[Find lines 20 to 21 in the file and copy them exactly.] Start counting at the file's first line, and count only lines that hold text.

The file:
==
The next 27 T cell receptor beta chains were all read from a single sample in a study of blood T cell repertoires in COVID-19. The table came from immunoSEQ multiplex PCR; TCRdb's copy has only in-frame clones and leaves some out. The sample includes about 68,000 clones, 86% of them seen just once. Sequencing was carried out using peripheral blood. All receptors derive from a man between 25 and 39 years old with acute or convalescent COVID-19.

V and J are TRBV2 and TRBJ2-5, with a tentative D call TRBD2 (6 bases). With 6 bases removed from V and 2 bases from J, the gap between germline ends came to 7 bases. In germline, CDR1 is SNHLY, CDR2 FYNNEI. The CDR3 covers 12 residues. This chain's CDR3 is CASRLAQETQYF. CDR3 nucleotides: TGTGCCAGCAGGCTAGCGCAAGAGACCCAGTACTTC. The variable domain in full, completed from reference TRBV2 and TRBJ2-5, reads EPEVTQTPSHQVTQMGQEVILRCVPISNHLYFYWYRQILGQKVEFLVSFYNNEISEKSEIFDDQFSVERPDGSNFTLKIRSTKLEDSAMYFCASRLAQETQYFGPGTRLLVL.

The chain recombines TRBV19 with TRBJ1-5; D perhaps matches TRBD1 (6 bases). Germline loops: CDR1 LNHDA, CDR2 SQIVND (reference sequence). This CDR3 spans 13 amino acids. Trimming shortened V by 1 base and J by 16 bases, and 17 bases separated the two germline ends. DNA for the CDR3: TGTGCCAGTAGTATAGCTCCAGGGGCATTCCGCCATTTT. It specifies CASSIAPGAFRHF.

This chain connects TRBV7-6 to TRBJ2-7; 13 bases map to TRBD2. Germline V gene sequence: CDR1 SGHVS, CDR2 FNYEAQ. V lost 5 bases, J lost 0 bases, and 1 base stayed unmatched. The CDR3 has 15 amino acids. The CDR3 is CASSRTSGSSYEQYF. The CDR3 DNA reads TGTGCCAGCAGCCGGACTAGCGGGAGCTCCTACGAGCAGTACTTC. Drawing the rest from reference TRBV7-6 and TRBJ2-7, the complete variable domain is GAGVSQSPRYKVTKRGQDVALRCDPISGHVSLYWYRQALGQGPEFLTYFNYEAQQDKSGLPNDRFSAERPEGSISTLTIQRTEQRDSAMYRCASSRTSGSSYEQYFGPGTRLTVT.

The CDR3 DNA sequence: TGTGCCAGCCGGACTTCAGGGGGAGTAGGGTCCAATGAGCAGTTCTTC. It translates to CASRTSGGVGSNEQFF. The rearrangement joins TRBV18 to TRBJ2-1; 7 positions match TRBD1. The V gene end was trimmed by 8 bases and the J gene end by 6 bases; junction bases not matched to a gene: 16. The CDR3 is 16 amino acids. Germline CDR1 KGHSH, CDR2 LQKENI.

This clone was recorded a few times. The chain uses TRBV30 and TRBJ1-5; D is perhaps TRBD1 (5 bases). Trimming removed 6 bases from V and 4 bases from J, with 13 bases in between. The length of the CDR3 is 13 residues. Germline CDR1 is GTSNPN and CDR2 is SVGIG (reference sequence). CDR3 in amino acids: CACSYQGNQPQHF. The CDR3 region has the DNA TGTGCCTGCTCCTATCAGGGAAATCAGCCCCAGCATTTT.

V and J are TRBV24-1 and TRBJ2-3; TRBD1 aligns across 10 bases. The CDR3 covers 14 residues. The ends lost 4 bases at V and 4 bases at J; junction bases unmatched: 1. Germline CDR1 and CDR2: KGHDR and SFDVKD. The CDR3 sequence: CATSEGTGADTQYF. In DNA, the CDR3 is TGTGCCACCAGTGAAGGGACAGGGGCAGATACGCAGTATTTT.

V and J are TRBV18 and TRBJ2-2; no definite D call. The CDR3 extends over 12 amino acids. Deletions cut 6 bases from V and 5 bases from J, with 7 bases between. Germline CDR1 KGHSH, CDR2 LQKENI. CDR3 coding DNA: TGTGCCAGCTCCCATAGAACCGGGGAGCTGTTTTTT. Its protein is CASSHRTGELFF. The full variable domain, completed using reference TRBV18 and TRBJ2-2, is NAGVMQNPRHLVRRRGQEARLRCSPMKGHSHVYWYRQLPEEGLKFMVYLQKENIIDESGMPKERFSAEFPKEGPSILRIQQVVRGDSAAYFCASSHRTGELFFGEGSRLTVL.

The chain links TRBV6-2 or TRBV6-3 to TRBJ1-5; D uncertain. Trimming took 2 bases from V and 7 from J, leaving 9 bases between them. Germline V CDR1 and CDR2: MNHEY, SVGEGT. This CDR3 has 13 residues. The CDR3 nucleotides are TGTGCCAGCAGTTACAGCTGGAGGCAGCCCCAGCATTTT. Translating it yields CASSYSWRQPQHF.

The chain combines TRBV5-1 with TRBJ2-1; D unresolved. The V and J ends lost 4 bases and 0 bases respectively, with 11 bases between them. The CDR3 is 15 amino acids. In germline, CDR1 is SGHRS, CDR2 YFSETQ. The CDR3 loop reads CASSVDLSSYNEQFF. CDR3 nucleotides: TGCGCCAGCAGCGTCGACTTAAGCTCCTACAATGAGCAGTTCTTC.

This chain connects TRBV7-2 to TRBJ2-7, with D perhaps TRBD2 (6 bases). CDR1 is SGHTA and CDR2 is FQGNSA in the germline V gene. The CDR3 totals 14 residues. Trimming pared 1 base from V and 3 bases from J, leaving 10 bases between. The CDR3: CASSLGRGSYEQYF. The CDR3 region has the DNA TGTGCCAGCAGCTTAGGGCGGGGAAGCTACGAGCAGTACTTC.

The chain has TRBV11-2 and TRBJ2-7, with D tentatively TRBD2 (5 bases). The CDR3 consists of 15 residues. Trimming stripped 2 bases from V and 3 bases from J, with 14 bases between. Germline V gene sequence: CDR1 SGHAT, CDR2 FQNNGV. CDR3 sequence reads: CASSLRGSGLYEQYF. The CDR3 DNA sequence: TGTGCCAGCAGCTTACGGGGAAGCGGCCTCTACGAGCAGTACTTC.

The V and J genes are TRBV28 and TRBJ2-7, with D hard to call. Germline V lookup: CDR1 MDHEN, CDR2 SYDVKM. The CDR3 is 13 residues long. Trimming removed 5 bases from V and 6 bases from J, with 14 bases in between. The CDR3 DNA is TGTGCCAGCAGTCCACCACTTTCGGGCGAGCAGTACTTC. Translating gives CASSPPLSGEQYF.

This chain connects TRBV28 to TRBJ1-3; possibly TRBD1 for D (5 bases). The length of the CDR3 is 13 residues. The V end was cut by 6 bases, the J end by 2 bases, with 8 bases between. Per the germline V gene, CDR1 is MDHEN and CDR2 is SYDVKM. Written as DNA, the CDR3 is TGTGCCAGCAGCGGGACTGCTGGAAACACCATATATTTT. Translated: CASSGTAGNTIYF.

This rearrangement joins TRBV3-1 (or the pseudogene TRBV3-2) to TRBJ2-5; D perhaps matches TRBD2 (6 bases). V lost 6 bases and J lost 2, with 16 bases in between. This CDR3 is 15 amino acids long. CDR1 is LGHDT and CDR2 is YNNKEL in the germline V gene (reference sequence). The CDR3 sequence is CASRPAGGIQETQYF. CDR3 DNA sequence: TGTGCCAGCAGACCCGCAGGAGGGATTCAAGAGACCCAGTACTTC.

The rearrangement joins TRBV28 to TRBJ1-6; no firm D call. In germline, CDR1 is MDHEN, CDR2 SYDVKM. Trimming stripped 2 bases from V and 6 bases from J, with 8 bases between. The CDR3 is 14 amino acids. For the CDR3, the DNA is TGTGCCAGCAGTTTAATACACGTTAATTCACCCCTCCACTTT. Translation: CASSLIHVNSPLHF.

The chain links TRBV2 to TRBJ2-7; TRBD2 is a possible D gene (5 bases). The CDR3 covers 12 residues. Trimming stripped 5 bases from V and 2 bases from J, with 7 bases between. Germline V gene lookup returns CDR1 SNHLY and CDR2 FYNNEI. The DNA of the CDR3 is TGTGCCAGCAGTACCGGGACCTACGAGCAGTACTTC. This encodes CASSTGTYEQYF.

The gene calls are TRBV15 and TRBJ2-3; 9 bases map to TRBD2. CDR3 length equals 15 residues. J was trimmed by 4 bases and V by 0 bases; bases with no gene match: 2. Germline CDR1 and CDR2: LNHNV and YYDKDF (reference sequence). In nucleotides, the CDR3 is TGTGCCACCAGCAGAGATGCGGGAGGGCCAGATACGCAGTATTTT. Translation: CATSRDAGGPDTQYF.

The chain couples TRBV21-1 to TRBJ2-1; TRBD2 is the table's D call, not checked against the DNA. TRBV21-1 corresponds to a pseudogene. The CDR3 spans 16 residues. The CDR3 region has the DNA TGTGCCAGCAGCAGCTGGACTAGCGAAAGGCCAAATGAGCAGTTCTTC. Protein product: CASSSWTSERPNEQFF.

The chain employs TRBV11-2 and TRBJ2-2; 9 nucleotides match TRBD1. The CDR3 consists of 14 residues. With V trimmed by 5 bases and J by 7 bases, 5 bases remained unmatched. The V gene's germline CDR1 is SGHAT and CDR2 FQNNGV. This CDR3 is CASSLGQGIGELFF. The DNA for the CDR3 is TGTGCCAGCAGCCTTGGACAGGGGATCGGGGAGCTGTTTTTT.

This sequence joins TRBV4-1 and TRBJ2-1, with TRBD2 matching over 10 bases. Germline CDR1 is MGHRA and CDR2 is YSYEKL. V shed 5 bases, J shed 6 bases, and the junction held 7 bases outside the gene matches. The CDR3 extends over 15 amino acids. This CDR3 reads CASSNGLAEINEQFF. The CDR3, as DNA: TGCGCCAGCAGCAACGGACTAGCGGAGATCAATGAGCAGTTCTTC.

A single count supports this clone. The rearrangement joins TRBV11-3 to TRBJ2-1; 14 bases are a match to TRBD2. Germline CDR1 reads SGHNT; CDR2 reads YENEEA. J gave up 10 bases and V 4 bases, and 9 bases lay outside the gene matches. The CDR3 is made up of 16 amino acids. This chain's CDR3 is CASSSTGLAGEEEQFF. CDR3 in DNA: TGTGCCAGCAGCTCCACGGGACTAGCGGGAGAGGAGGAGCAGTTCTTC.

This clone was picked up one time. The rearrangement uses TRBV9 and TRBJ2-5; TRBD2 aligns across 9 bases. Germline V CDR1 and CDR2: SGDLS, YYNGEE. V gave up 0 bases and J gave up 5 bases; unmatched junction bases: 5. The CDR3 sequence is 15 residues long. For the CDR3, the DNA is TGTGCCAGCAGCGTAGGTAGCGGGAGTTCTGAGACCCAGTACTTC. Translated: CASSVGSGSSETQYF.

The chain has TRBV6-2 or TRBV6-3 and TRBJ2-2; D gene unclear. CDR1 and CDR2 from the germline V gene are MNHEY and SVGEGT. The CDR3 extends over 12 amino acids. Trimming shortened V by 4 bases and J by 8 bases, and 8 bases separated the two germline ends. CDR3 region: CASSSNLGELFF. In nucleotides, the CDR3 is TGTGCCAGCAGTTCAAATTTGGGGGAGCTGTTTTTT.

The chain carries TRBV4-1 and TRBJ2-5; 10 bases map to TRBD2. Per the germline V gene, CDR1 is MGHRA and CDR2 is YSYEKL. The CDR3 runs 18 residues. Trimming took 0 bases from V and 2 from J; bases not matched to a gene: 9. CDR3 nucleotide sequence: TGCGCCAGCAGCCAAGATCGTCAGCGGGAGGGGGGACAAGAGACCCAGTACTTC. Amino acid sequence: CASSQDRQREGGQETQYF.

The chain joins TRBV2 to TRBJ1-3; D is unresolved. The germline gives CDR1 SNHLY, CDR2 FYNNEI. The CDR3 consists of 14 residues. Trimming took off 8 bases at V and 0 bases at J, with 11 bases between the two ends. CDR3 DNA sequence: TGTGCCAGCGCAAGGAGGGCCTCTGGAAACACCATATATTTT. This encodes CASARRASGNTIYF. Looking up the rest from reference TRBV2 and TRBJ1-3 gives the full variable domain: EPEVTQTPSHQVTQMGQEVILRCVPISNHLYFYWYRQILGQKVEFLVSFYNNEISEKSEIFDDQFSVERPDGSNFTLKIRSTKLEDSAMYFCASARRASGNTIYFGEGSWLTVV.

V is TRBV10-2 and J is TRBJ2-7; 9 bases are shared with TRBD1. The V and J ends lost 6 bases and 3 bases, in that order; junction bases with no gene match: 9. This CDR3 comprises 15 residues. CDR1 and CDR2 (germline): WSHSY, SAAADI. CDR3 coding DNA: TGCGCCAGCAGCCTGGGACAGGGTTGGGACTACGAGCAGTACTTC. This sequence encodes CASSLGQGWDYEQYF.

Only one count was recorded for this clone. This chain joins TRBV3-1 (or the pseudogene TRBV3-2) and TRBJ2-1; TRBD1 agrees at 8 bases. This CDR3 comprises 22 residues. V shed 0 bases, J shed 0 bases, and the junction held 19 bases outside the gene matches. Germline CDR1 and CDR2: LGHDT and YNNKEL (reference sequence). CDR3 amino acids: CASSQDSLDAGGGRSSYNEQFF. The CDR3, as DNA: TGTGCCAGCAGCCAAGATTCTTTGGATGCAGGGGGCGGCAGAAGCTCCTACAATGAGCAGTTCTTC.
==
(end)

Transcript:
The chain employs TRBV11-2 and TRBJ2-2; 9 nucleotides match TRBD1. The CDR3 consists of 14 residues. With V trimmed by 5 bases and J by 7 bases, 5 bases remained unmatched. The V gene's germline CDR1 is SGHAT and CDR2 FQNNGV. This CDR3 is CASSLGQGIGELFF. The DNA for the CDR3 is TGTGCCAGCAGCCTTGGACAGGGGATCGGGGAGCTGTTTTTT.

This sequence joins TRBV4-1 and TRBJ2-1, with TRBD2 matching over 10 bases. Germline CDR1 is MGHRA and CDR2 is YSYEKL. V shed 5 bases, J shed 6 bases, and the junction held 7 bases outside the gene matches. The CDR3 extends over 15 amino acids. This CDR3 reads CASSNGLAEINEQFF. The CDR3, as DNA: TGCGCCAGCAGCAACGGACTAGCGGAGATCAATGAGCAGTTCTTC.